COVID-19 antibody treatment being distributed across Texas

The first outpatient treatment for COVID-19 was distributed across Texas on Thursday.

Governor Greg Abbott said it is a significant step in the fight against COVID-19 and praised the ability of medical innovators to create the medicine in months instead of years. But he warned it doesn't mean people can let their guard down as cases continue to spike statewide.

About 6,000 doses of Eli Lilly's monoclonal antibody treatment are now in the hands of medical professionals throughout Texas.

“The immediate goal is to reduce the lack of capacity at hospitals,” Abbott said.

The medicine, which blocks the virus from entering healthy cells, takes an hour to administer through an IV. It is specifically intended for people with mild or moderate symptoms before they require hospitalization. It’s similar to the drug taken by President Donald Trump when he was diagnosed with COVID-19.

Only people over 65 with another high risk condition are eligible to receive the medication.

“A lot of the people in nursing homes would automatically qualify,” Abbott said.

Data about its effectiveness is promising, but scarce.

Doses of the drug are also scarce, with hospitals, like Parkland, receiving just a few dozen doses.

This is another tool in the fight against rising hospitalizations, but the question remains: how effective will it be?

“The cavalry is coming when it comes to COVID-19,” Gov. Abbott said.

The governor is choosing to focus on the medical advancements, rather than government restrictions, as the weapons of choice in this latest battle against COVID-19.

“The future number of people going to hospitals should be on the decline going forward with the receipt of this drug,” Abbott said.

The drug is administered via an IV drip, over the course of about 60 minutes.

It’s meant for people infected with COVID-19, who aren't in the hospital, but who are at risk of hospitalization.

“If we can catch them right in that tiny little window, then we can give them this antibody,” Dr. Crystal Howell explained.

Dr. Howell is a North Texas pharmacist who specializes in infectious diseases and teaches at the UNT Health Science Center.

She notes that the drug, distributed under an FDA emergency use authorization, has limited research backing it up.

“A lot of people, myself included, are saying, ‘Okay, maybe this is an option, but we don’t really know yet,” she added.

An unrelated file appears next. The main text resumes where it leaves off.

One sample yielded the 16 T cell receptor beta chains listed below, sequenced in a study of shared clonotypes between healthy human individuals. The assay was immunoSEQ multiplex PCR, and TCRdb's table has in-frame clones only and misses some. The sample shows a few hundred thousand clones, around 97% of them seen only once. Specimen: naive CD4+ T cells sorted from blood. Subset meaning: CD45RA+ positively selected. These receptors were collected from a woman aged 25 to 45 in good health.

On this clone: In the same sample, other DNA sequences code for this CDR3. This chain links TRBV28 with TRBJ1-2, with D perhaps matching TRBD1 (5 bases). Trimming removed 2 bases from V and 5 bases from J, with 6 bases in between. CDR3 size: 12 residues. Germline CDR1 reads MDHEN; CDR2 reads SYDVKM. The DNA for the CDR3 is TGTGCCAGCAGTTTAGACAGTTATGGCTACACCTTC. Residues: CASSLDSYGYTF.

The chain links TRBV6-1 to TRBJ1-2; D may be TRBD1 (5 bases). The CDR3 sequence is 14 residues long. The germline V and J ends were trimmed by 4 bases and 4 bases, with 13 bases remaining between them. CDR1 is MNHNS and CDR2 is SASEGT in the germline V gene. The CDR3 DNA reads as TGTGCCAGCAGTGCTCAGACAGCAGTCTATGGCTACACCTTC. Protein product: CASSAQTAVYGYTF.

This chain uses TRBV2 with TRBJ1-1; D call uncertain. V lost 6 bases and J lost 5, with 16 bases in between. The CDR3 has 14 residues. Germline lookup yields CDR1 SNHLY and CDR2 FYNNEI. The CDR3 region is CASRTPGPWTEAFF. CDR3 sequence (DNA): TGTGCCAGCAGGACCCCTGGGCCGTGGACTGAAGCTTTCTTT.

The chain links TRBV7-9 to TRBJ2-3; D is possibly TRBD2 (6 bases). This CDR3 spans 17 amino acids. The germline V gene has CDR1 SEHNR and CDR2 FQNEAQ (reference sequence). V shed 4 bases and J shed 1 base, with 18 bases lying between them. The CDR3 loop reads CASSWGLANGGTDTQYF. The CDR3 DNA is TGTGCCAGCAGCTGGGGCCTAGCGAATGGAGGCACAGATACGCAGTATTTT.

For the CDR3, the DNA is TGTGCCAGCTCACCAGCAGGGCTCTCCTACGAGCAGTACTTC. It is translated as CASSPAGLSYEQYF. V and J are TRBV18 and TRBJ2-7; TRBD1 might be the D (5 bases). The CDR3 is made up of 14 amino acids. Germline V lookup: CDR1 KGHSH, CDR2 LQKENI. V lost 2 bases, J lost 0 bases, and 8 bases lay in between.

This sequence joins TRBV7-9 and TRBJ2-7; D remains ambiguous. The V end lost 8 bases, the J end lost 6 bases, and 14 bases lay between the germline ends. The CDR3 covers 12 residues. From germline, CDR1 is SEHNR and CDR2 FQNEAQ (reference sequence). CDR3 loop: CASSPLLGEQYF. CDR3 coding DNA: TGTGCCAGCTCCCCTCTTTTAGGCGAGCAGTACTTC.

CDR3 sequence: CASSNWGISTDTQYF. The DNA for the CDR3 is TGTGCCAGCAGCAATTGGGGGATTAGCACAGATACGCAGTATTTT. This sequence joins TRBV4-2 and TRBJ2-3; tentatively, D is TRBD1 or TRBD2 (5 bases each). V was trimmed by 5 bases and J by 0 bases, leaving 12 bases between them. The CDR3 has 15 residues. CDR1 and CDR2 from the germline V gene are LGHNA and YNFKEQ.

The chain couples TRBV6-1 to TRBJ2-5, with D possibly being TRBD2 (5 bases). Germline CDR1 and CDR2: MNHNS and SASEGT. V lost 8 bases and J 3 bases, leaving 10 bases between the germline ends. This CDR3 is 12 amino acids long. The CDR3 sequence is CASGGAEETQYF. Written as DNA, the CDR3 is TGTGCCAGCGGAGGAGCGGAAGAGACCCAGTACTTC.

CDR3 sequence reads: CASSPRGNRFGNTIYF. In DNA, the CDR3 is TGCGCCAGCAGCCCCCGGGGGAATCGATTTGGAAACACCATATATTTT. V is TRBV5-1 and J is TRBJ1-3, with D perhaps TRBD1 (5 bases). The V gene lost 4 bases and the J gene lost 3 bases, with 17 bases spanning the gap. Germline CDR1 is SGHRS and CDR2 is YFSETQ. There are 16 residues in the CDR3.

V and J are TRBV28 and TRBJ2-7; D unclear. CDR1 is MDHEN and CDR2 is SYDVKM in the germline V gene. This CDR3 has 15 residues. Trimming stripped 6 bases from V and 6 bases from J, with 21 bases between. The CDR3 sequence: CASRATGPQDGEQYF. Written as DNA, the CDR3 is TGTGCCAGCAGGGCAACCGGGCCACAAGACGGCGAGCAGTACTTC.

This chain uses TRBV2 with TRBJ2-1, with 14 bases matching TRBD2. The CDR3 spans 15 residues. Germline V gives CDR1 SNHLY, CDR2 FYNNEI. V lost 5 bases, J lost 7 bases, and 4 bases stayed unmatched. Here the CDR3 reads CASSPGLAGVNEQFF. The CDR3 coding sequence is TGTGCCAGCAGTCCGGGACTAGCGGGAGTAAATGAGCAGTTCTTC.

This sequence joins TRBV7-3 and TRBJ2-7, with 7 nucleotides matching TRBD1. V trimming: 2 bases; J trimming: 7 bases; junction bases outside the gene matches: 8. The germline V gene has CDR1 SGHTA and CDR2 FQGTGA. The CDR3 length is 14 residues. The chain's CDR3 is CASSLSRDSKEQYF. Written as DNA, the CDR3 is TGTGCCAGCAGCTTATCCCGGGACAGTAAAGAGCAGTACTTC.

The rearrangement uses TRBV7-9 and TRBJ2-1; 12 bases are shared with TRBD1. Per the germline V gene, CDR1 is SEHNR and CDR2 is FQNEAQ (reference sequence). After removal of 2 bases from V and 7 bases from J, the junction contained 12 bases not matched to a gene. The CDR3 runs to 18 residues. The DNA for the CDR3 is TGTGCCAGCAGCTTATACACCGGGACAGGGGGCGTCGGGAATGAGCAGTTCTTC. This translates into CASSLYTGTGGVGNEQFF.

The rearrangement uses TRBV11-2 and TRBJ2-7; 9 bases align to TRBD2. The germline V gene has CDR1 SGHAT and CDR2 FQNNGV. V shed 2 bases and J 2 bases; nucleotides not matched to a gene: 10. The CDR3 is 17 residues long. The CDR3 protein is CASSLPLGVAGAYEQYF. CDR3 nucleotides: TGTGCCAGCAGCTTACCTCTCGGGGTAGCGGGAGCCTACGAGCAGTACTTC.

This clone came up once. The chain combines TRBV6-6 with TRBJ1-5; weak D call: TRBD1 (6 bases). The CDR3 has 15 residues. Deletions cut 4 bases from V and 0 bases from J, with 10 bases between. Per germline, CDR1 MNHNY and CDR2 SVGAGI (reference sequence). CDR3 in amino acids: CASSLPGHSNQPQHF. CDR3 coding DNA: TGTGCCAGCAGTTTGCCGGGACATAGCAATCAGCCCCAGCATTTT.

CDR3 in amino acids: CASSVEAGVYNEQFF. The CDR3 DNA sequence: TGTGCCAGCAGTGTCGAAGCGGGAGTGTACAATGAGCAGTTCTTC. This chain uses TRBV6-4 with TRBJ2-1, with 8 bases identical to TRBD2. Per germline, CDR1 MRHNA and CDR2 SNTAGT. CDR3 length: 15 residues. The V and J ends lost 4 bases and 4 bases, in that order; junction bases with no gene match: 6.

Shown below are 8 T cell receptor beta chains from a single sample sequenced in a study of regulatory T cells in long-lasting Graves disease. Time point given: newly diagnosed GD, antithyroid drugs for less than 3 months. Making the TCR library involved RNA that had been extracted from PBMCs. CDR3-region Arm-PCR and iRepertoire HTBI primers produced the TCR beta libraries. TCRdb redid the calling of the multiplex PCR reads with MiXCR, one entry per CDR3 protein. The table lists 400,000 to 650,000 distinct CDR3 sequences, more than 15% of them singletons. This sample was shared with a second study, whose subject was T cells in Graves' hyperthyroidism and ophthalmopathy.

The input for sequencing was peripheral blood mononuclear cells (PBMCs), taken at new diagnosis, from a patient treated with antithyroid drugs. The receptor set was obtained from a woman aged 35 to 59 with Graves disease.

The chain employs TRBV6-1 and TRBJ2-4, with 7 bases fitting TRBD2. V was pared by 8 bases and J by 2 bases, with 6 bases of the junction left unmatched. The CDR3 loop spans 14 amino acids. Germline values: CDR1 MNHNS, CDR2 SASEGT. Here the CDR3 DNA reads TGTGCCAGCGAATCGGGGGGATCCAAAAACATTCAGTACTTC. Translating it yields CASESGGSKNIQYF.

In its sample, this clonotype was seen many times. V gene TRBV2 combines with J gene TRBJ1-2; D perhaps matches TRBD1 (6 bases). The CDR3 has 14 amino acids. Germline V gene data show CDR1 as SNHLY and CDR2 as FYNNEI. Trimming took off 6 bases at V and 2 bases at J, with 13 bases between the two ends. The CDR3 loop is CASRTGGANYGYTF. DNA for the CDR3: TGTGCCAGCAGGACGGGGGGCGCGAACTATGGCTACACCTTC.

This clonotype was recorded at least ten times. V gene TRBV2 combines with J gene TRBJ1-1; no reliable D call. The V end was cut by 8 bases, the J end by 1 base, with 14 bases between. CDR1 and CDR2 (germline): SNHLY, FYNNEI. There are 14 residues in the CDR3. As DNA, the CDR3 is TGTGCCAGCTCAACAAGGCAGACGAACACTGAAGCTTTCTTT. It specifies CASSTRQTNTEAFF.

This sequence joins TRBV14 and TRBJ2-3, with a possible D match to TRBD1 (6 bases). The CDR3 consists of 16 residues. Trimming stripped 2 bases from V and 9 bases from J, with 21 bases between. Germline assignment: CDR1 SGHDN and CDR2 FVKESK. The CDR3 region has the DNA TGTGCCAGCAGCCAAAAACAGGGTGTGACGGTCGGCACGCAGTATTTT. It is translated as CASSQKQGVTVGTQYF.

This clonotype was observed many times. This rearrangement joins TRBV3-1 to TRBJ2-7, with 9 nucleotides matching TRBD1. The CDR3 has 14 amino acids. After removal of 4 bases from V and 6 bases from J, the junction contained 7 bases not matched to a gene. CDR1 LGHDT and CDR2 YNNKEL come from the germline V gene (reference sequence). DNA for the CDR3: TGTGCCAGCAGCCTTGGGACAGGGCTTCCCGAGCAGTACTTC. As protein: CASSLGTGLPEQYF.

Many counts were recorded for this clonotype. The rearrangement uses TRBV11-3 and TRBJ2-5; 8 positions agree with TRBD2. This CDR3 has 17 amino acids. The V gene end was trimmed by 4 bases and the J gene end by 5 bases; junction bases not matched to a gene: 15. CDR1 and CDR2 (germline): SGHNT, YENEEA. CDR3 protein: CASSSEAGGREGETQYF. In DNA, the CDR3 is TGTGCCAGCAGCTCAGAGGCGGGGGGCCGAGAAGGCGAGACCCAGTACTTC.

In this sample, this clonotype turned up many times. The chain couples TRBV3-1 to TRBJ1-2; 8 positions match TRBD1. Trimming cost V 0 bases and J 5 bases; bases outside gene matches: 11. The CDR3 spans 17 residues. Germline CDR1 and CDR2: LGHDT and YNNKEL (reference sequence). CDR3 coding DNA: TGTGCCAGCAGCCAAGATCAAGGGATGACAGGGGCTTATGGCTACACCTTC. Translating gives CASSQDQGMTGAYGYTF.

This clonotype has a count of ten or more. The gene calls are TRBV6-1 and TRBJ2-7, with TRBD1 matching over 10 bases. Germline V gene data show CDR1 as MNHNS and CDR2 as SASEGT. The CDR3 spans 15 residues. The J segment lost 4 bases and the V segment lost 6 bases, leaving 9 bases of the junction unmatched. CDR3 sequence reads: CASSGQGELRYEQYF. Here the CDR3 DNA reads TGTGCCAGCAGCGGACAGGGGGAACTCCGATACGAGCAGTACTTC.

A recent statement from the National Institutes for Health said: “there are insufficient data to recommend either for or against the use of bamlanivimab.”

If it is effective, it’s also unclear how many doses will come, in what the governor described as "routine shipments."

The governor’s office did not say how many are headed to North Texas, and health experts still say it’s extremely important people do everything they can to avoid getting sick in the first place, instead of relying on a new therapeutic.               

“I hope it works, I really do. I hope it’s able to keep people out of the hospital, I suspect that’s why it got the emergency use authorization is because this is being used as like a ‘you got it, let’s prevent complications,’” Dr. Howeel added.

The governor did not outline where the medication will be administered. But the state health commissioner said there is a low risk of allergic reaction that warrants extra precaution.

“If any kind of emergency, any kind of adverse reaction took place, the personnel and the setting would be equipped to deal with that reaction,” said Dr. John Hellerstedt, Texas Public Health Commissioner.

Abbott's task force emphasized people need to continue to wear masks, use physical distancing and wash their hands frequently.

The governor's team is focusing first on the state's hardest hit regions -- primarily West Texas. They cautioned it will take time to see a reduction in hospital numbers. Other doses will be offered to 64 hospitals in North Texas, who can choose to accept or decline their allocations.

FOX 4 reached out to some of the big hospital systems in North Texas.

Parkland said it has received 100 doses. Hospital officials are still working on a plan to roll it out.

Baylor Scott & White didn’t have a number, but a spokesperson said they anticipate getting limited shipments, and are working on its process for using the drug.


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